Yes. Wisconsin is a “fence in” state, like much of the more populated United States. What this means is that it is the job of the owner to keep their livestock (cattle, sheep, horses, etc) off of public property and other privately owned land. Thus, you are ‘fencing in’ your horses. This is in contrast to the more complicated laws of some western states such as Wyoming and Colorado, where the important agriculture industry sustains many “fence out” laws. In those states, many families and private properties are held responsible for keeping livestock off of their properties. This difference enables the vast plains to take advantage of open ranges and allow cattle and other livestock to roam and graze freely. Nonetheless, many of these laws are now curbed. How does the “fence in” law affect you? It means that you must have some “reasonable” fencing to keep your horses on your property. It is not specifically dictated what “reasonable” means, but there is a precedence that stallions need to have more secure fencing than geldings, mares, and yearlings or foals.

I board my horse at a local facility. If she gets out and causes damage, who does that cost go back to - myself, or the facility that should be maintaining the fencing?

This will be the boarding barn's responsibility.

Neighborhood kids sometimes come over to ride my horses. I just give them a little note that I made saying that I'm not liable, and their parents sign it. Does this cover me?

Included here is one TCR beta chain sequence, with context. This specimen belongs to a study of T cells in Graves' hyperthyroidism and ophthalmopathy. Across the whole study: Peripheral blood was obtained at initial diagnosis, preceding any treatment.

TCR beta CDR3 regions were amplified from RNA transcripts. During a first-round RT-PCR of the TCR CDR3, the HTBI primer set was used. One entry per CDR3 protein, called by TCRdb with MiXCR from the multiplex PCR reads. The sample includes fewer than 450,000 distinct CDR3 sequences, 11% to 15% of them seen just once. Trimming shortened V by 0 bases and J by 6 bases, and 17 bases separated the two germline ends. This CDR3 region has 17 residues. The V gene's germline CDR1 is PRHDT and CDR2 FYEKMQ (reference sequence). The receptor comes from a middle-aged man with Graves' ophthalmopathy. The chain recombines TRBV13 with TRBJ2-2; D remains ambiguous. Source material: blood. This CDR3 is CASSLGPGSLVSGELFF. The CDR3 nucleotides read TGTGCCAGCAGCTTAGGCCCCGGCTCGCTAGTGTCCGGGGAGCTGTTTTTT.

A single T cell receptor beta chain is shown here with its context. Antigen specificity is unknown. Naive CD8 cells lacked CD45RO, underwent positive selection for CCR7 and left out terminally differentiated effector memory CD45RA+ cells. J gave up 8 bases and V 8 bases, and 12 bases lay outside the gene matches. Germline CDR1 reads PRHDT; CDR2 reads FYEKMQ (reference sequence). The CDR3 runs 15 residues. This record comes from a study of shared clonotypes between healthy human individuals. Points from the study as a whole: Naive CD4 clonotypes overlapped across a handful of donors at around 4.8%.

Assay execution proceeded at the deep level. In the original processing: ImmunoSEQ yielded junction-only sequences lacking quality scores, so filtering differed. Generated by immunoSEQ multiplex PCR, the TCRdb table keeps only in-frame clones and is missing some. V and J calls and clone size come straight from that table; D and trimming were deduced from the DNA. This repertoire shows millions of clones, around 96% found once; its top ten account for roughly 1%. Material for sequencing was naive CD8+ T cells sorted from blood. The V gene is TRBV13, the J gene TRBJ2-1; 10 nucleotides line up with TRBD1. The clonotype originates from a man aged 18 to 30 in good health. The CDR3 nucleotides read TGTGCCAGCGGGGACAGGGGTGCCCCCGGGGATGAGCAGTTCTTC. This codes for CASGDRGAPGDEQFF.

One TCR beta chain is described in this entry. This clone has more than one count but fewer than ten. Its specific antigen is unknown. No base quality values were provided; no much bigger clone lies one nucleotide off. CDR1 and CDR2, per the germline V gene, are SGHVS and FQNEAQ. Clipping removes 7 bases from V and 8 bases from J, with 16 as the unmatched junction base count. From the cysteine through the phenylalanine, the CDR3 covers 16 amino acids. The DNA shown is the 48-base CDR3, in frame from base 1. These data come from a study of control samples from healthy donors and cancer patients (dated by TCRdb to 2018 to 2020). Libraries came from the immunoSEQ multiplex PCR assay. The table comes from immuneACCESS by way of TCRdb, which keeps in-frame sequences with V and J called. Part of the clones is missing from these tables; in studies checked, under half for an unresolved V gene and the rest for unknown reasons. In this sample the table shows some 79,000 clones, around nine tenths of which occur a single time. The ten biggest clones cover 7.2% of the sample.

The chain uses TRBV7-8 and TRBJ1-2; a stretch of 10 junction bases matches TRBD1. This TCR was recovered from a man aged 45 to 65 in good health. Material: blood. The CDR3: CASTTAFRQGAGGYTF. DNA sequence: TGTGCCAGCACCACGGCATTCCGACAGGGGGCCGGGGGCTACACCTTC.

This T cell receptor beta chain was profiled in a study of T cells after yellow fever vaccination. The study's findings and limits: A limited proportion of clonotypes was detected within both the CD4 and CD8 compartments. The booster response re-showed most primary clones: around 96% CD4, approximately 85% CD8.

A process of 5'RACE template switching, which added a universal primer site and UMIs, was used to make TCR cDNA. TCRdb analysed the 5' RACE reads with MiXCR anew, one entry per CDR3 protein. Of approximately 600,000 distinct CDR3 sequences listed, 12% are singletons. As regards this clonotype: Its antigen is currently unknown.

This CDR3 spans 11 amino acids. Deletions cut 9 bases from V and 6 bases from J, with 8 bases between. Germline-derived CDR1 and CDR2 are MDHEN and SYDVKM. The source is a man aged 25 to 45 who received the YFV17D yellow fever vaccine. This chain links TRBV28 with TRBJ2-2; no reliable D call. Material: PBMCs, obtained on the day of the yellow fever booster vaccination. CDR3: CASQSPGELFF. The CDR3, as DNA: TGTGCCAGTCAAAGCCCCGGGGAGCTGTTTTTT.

No. Wisconsin is not a pro-waiver state. Historically, Wisconsin has disfavored liability waivers and regards them with intense scrutiny. If you still want to rely on a waiver, make sure you limit what culpability you’re waiving to very specific scenarios and you limit legal jargon. If you waive all culpability, including injuries due to your own negligence or recklessness, the courts are unlikely to uphold your waiver.

Other states of instituted laws for emotional damage from the loss of pets. Where does Wisconsin stand on that?

It’s very unlikely we’ll see emotional damage recoveries in Wisconsin. Wisconsin already has limits on the recovery you can get for the death, and there is no recovery for any emotional toll of the loss of a pet.